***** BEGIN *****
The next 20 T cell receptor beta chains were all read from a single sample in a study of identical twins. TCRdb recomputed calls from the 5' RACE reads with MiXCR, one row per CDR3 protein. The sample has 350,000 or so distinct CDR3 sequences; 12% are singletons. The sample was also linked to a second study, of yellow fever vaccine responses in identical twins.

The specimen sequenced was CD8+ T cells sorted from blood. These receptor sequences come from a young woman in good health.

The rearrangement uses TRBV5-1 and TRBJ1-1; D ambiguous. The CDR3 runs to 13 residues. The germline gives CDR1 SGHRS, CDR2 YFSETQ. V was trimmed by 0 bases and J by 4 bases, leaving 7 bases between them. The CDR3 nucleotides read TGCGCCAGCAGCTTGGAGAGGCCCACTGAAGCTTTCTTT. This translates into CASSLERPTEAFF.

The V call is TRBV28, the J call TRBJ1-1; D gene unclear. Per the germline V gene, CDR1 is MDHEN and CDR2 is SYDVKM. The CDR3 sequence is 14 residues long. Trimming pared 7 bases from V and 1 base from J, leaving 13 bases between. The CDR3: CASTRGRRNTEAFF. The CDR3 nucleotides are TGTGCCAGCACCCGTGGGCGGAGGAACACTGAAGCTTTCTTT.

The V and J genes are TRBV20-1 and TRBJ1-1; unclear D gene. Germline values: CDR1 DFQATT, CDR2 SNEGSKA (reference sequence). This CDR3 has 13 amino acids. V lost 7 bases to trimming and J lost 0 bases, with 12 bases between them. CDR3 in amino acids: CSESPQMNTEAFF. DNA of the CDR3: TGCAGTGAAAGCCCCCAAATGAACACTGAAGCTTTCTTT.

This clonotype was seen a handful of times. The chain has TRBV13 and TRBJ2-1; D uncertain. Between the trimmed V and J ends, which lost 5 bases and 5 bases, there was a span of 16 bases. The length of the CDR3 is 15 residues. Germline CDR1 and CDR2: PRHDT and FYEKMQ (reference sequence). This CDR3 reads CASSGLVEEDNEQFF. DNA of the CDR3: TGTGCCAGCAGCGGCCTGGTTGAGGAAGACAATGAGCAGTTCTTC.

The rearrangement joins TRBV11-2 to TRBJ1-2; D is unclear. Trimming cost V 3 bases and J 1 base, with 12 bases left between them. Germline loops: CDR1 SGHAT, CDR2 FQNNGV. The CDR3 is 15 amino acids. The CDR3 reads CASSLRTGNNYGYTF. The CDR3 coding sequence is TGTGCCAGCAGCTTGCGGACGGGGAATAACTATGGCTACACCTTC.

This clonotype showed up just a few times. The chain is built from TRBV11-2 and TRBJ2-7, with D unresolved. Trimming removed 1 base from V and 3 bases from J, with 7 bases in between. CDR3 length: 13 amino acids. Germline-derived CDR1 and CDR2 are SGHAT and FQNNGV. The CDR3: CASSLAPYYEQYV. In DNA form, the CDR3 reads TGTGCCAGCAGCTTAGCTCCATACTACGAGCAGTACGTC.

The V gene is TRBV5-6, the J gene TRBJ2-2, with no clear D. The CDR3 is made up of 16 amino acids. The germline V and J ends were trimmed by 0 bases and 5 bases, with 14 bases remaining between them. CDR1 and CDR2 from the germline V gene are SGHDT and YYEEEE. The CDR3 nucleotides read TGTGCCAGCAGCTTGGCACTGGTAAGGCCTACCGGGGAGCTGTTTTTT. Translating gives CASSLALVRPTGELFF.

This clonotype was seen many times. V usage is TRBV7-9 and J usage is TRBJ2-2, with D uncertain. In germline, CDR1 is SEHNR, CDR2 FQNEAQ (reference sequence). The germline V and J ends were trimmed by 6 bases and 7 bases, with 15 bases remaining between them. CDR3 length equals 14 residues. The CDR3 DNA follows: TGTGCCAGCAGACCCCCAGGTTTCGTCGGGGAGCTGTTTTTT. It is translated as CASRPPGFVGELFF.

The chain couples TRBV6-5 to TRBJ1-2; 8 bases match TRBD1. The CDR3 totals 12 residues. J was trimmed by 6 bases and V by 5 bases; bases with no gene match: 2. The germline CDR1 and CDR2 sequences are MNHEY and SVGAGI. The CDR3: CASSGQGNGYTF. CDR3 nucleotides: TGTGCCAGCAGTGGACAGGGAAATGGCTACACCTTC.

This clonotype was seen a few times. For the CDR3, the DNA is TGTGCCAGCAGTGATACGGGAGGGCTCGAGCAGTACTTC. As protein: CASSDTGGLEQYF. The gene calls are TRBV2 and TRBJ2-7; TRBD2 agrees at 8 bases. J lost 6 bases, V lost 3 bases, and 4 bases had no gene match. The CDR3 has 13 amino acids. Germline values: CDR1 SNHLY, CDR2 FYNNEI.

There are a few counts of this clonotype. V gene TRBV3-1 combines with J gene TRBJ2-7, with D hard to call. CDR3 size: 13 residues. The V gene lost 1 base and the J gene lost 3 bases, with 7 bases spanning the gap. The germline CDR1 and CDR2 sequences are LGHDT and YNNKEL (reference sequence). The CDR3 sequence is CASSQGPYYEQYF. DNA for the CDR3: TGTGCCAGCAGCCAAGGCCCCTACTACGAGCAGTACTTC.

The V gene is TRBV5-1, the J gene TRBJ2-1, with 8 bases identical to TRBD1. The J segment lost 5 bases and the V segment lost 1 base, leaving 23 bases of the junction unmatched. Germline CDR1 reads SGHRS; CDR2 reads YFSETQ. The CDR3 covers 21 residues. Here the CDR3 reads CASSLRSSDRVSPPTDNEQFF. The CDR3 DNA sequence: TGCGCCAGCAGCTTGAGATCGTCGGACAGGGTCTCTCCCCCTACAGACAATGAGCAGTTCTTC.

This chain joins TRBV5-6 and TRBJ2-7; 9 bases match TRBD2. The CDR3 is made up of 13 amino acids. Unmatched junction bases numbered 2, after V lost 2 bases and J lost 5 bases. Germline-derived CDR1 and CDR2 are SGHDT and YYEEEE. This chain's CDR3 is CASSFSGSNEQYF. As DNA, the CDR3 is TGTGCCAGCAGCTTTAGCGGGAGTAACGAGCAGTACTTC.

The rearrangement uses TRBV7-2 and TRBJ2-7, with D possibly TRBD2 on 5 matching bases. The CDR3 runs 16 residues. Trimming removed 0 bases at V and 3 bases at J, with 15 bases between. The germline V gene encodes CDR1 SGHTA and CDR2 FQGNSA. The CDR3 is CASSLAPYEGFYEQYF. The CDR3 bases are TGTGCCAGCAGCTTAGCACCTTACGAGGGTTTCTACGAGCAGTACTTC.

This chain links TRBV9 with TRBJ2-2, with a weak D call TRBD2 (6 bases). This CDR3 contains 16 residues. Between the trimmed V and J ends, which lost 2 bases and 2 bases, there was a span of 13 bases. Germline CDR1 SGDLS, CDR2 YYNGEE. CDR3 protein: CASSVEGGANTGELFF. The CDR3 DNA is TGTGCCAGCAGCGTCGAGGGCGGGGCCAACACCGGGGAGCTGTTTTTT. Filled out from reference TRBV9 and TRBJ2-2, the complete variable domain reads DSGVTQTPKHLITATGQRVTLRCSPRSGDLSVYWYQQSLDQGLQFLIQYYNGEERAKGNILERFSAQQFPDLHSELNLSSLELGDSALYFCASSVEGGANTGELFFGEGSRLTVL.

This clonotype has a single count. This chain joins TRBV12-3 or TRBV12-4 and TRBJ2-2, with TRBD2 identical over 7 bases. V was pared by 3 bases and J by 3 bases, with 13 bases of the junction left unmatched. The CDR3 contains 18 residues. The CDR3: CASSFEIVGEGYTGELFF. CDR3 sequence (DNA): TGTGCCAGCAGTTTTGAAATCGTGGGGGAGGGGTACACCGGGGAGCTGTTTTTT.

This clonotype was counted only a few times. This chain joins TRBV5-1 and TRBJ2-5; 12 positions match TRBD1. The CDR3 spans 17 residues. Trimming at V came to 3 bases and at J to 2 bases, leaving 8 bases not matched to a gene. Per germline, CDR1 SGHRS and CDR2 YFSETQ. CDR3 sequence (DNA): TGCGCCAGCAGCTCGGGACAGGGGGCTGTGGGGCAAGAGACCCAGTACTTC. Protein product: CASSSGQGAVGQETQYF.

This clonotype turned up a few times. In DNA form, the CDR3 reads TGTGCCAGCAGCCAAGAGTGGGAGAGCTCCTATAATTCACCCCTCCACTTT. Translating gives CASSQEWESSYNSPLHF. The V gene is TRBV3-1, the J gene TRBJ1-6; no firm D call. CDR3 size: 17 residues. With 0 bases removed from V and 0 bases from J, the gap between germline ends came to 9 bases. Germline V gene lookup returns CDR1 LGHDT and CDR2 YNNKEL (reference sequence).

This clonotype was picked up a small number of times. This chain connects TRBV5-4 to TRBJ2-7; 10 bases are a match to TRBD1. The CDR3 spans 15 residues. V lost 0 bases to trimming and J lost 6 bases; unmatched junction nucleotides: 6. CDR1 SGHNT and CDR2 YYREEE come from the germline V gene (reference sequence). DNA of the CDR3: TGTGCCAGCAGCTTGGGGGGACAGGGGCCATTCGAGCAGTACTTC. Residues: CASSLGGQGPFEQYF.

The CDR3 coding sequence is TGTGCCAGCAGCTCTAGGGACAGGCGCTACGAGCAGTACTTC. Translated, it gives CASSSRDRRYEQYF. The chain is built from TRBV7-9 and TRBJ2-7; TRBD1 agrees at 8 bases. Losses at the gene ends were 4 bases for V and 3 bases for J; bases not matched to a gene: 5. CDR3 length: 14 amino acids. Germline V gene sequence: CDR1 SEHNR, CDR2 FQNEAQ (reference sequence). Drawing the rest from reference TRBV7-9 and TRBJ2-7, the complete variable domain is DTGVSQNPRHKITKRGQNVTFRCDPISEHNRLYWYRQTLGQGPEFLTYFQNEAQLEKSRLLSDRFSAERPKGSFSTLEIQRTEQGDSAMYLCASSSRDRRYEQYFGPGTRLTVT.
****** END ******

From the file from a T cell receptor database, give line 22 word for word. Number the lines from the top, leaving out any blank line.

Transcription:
The CDR3 coding sequence is TGTGCCAGCAGCTCTAGGGACAGGCGCTACGAGCAGTACTTC. Translated, it gives CASSSRDRRYEQYF. The chain is built from TRBV7-9 and TRBJ2-7; TRBD1 agrees at 8 bases. Losses at the gene ends were 4 bases for V and 3 bases for J; bases not matched to a gene: 5. CDR3 length: 14 amino acids. Germline V gene sequence: CDR1 SEHNR, CDR2 FQNEAQ (reference sequence). Drawing the rest from reference TRBV7-9 and TRBJ2-7, the complete variable domain is DTGVSQNPRHKITKRGQNVTFRCDPISEHNRLYWYRQTLGQGPEFLTYFQNEAQLEKSRLLSDRFSAERPKGSFSTLEIQRTEQGDSAMYLCASSSRDRRYEQYFGPGTRLTVT.